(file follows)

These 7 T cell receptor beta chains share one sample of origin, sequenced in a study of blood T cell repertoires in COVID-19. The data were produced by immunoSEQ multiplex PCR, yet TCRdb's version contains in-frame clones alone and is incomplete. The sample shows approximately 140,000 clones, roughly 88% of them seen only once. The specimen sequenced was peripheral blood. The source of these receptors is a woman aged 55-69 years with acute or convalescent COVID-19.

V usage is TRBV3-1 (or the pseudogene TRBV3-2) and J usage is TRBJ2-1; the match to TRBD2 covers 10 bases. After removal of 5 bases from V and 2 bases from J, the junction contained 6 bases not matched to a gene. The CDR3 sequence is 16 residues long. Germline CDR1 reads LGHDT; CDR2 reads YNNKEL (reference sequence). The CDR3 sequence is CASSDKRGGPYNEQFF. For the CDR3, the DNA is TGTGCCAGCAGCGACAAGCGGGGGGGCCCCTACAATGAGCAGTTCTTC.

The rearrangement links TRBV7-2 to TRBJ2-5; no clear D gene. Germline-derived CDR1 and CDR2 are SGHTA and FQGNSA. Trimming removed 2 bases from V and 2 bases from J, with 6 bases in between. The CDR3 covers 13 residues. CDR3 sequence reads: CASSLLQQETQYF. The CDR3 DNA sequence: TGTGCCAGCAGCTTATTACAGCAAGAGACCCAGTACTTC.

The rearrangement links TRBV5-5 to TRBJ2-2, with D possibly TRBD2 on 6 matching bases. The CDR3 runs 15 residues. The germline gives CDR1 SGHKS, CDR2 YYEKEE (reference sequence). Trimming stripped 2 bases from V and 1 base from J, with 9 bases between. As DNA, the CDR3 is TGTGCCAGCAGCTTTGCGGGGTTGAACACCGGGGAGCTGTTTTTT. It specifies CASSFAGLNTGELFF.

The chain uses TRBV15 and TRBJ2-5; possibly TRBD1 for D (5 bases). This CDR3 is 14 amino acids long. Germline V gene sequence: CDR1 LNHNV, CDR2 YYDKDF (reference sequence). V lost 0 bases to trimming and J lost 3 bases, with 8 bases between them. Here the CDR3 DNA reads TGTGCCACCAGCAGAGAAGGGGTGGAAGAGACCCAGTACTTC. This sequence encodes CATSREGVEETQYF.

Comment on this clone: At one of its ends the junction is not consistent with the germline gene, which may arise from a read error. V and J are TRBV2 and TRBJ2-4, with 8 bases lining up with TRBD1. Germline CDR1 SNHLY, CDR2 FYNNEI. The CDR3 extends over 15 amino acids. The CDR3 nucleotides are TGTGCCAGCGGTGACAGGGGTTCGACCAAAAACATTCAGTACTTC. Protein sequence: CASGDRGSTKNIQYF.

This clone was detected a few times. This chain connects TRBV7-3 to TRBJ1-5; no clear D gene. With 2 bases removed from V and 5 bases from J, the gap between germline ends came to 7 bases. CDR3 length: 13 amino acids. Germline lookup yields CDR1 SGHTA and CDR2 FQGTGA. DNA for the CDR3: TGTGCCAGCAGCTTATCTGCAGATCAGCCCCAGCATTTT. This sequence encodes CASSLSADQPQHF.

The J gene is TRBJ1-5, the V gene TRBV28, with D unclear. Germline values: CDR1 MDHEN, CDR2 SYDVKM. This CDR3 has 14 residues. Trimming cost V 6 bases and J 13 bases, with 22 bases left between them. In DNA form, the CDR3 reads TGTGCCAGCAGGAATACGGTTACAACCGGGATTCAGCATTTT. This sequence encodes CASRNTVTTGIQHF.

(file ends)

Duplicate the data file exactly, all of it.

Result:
These 7 T cell receptor beta chains share one sample of origin, sequenced in a study of blood T cell repertoires in COVID-19. The data were produced by immunoSEQ multiplex PCR, yet TCRdb's version contains in-frame clones alone and is incomplete. The sample shows approximately 140,000 clones, roughly 88% of them seen only once. The specimen sequenced was peripheral blood. The source of these receptors is a woman aged 55-69 years with acute or convalescent COVID-19.

V usage is TRBV3-1 (or the pseudogene TRBV3-2) and J usage is TRBJ2-1; the match to TRBD2 covers 10 bases. After removal of 5 bases from V and 2 bases from J, the junction contained 6 bases not matched to a gene. The CDR3 sequence is 16 residues long. Germline CDR1 reads LGHDT; CDR2 reads YNNKEL (reference sequence). The CDR3 sequence is CASSDKRGGPYNEQFF. For the CDR3, the DNA is TGTGCCAGCAGCGACAAGCGGGGGGGCCCCTACAATGAGCAGTTCTTC.

The rearrangement links TRBV7-2 to TRBJ2-5; no clear D gene. Germline-derived CDR1 and CDR2 are SGHTA and FQGNSA. Trimming removed 2 bases from V and 2 bases from J, with 6 bases in between. The CDR3 covers 13 residues. CDR3 sequence reads: CASSLLQQETQYF. The CDR3 DNA sequence: TGTGCCAGCAGCTTATTACAGCAAGAGACCCAGTACTTC.

The rearrangement links TRBV5-5 to TRBJ2-2, with D possibly TRBD2 on 6 matching bases. The CDR3 runs 15 residues. The germline gives CDR1 SGHKS, CDR2 YYEKEE (reference sequence). Trimming stripped 2 bases from V and 1 base from J, with 9 bases between. As DNA, the CDR3 is TGTGCCAGCAGCTTTGCGGGGTTGAACACCGGGGAGCTGTTTTTT. It specifies CASSFAGLNTGELFF.

The chain uses TRBV15 and TRBJ2-5; possibly TRBD1 for D (5 bases). This CDR3 is 14 amino acids long. Germline V gene sequence: CDR1 LNHNV, CDR2 YYDKDF (reference sequence). V lost 0 bases to trimming and J lost 3 bases, with 8 bases between them. Here the CDR3 DNA reads TGTGCCACCAGCAGAGAAGGGGTGGAAGAGACCCAGTACTTC. This sequence encodes CATSREGVEETQYF.

Comment on this clone: At one of its ends the junction is not consistent with the germline gene, which may arise from a read error. V and J are TRBV2 and TRBJ2-4, with 8 bases lining up with TRBD1. Germline CDR1 SNHLY, CDR2 FYNNEI. The CDR3 extends over 15 amino acids. The CDR3 nucleotides are TGTGCCAGCGGTGACAGGGGTTCGACCAAAAACATTCAGTACTTC. Protein sequence: CASGDRGSTKNIQYF.

This clone was detected a few times. This chain connects TRBV7-3 to TRBJ1-5; no clear D gene. With 2 bases removed from V and 5 bases from J, the gap between germline ends came to 7 bases. CDR3 length: 13 amino acids. Germline lookup yields CDR1 SGHTA and CDR2 FQGTGA. DNA for the CDR3: TGTGCCAGCAGCTTATCTGCAGATCAGCCCCAGCATTTT. This sequence encodes CASSLSADQPQHF.

The J gene is TRBJ1-5, the V gene TRBV28, with D unclear. Germline values: CDR1 MDHEN, CDR2 SYDVKM. This CDR3 has 14 residues. Trimming cost V 6 bases and J 13 bases, with 22 bases left between them. In DNA form, the CDR3 reads TGTGCCAGCAGGAATACGGTTACAACCGGGATTCAGCATTTT. This sequence encodes CASRNTVTTGIQHF.